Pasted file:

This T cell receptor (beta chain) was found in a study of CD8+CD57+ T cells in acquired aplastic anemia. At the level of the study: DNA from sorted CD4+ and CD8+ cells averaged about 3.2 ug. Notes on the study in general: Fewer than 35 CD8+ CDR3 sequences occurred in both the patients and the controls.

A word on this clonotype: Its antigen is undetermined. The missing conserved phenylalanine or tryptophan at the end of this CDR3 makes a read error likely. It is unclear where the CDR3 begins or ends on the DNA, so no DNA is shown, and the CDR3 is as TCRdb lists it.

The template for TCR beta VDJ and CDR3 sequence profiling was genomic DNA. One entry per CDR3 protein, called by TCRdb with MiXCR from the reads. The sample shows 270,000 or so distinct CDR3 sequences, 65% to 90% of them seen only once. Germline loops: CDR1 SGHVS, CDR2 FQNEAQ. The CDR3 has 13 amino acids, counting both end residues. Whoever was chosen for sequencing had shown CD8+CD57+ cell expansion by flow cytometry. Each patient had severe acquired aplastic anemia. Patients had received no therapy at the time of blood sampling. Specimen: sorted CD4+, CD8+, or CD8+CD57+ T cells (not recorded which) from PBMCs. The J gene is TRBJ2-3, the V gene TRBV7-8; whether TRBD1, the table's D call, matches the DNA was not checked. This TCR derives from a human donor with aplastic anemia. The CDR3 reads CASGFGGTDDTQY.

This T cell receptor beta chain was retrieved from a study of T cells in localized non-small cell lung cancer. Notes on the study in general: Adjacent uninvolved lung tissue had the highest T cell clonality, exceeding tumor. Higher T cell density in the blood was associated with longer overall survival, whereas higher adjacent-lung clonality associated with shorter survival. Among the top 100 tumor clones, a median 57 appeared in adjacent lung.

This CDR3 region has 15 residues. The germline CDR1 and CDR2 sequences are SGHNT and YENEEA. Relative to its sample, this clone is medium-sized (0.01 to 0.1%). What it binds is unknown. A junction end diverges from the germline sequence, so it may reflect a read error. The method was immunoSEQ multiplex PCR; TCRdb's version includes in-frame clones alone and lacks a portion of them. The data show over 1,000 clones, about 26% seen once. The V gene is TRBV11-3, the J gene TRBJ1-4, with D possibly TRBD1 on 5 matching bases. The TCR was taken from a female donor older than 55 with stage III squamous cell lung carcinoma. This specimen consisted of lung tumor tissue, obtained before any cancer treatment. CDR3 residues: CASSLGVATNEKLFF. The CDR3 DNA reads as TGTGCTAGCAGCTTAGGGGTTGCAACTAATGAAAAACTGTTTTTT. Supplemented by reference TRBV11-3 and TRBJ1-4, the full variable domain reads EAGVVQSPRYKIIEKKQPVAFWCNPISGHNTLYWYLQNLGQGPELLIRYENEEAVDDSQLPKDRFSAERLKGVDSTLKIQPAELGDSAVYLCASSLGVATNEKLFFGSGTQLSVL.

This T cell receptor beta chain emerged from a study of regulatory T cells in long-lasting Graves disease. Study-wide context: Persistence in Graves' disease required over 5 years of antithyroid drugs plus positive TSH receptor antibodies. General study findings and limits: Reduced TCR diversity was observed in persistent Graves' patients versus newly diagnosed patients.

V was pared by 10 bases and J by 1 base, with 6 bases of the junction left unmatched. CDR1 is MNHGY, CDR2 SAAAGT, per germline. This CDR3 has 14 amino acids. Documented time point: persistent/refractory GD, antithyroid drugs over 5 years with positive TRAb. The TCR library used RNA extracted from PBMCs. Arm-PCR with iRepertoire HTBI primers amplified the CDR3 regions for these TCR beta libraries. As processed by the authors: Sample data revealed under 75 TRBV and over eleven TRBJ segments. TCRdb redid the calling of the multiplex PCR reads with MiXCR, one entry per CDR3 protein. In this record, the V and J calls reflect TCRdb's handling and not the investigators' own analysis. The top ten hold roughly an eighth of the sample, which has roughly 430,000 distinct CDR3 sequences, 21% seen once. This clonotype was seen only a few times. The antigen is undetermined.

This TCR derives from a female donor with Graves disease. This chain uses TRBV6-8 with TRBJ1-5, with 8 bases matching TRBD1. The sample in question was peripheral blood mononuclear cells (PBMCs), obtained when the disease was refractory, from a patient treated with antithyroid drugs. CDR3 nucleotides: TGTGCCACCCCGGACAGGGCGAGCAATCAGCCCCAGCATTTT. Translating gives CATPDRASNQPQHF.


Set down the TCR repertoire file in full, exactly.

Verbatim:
This T cell receptor (beta chain) was found in a study of CD8+CD57+ T cells in acquired aplastic anemia. At the level of the study: DNA from sorted CD4+ and CD8+ cells averaged about 3.2 ug. Notes on the study in general: Fewer than 35 CD8+ CDR3 sequences occurred in both the patients and the controls.

A word on this clonotype: Its antigen is undetermined. The missing conserved phenylalanine or tryptophan at the end of this CDR3 makes a read error likely. It is unclear where the CDR3 begins or ends on the DNA, so no DNA is shown, and the CDR3 is as TCRdb lists it.

The template for TCR beta VDJ and CDR3 sequence profiling was genomic DNA. One entry per CDR3 protein, called by TCRdb with MiXCR from the reads. The sample shows 270,000 or so distinct CDR3 sequences, 65% to 90% of them seen only once. Germline loops: CDR1 SGHVS, CDR2 FQNEAQ. The CDR3 has 13 amino acids, counting both end residues. Whoever was chosen for sequencing had shown CD8+CD57+ cell expansion by flow cytometry. Each patient had severe acquired aplastic anemia. Patients had received no therapy at the time of blood sampling. Specimen: sorted CD4+, CD8+, or CD8+CD57+ T cells (not recorded which) from PBMCs. The J gene is TRBJ2-3, the V gene TRBV7-8; whether TRBD1, the table's D call, matches the DNA was not checked. This TCR derives from a human donor with aplastic anemia. The CDR3 reads CASGFGGTDDTQY.

This T cell receptor beta chain was retrieved from a study of T cells in localized non-small cell lung cancer. Notes on the study in general: Adjacent uninvolved lung tissue had the highest T cell clonality, exceeding tumor. Higher T cell density in the blood was associated with longer overall survival, whereas higher adjacent-lung clonality associated with shorter survival. Among the top 100 tumor clones, a median 57 appeared in adjacent lung.

This CDR3 region has 15 residues. The germline CDR1 and CDR2 sequences are SGHNT and YENEEA. Relative to its sample, this clone is medium-sized (0.01 to 0.1%). What it binds is unknown. A junction end diverges from the germline sequence, so it may reflect a read error. The method was immunoSEQ multiplex PCR; TCRdb's version includes in-frame clones alone and lacks a portion of them. The data show over 1,000 clones, about 26% seen once. The V gene is TRBV11-3, the J gene TRBJ1-4, with D possibly TRBD1 on 5 matching bases. The TCR was taken from a female donor older than 55 with stage III squamous cell lung carcinoma. This specimen consisted of lung tumor tissue, obtained before any cancer treatment. CDR3 residues: CASSLGVATNEKLFF. The CDR3 DNA reads as TGTGCTAGCAGCTTAGGGGTTGCAACTAATGAAAAACTGTTTTTT. Supplemented by reference TRBV11-3 and TRBJ1-4, the full variable domain reads EAGVVQSPRYKIIEKKQPVAFWCNPISGHNTLYWYLQNLGQGPELLIRYENEEAVDDSQLPKDRFSAERLKGVDSTLKIQPAELGDSAVYLCASSLGVATNEKLFFGSGTQLSVL.

This T cell receptor beta chain emerged from a study of regulatory T cells in long-lasting Graves disease. Study-wide context: Persistence in Graves' disease required over 5 years of antithyroid drugs plus positive TSH receptor antibodies. General study findings and limits: Reduced TCR diversity was observed in persistent Graves' patients versus newly diagnosed patients.

V was pared by 10 bases and J by 1 base, with 6 bases of the junction left unmatched. CDR1 is MNHGY, CDR2 SAAAGT, per germline. This CDR3 has 14 amino acids. Documented time point: persistent/refractory GD, antithyroid drugs over 5 years with positive TRAb. The TCR library used RNA extracted from PBMCs. Arm-PCR with iRepertoire HTBI primers amplified the CDR3 regions for these TCR beta libraries. As processed by the authors: Sample data revealed under 75 TRBV and over eleven TRBJ segments. TCRdb redid the calling of the multiplex PCR reads with MiXCR, one entry per CDR3 protein. In this record, the V and J calls reflect TCRdb's handling and not the investigators' own analysis. The top ten hold roughly an eighth of the sample, which has roughly 430,000 distinct CDR3 sequences, 21% seen once. This clonotype was seen only a few times. The antigen is undetermined.

This TCR derives from a female donor with Graves disease. This chain uses TRBV6-8 with TRBJ1-5, with 8 bases matching TRBD1. The sample in question was peripheral blood mononuclear cells (PBMCs), obtained when the disease was refractory, from a patient treated with antithyroid drugs. CDR3 nucleotides: TGTGCCACCCCGGACAGGGCGAGCAATCAGCCCCAGCATTTT. Translating gives CATPDRASNQPQHF.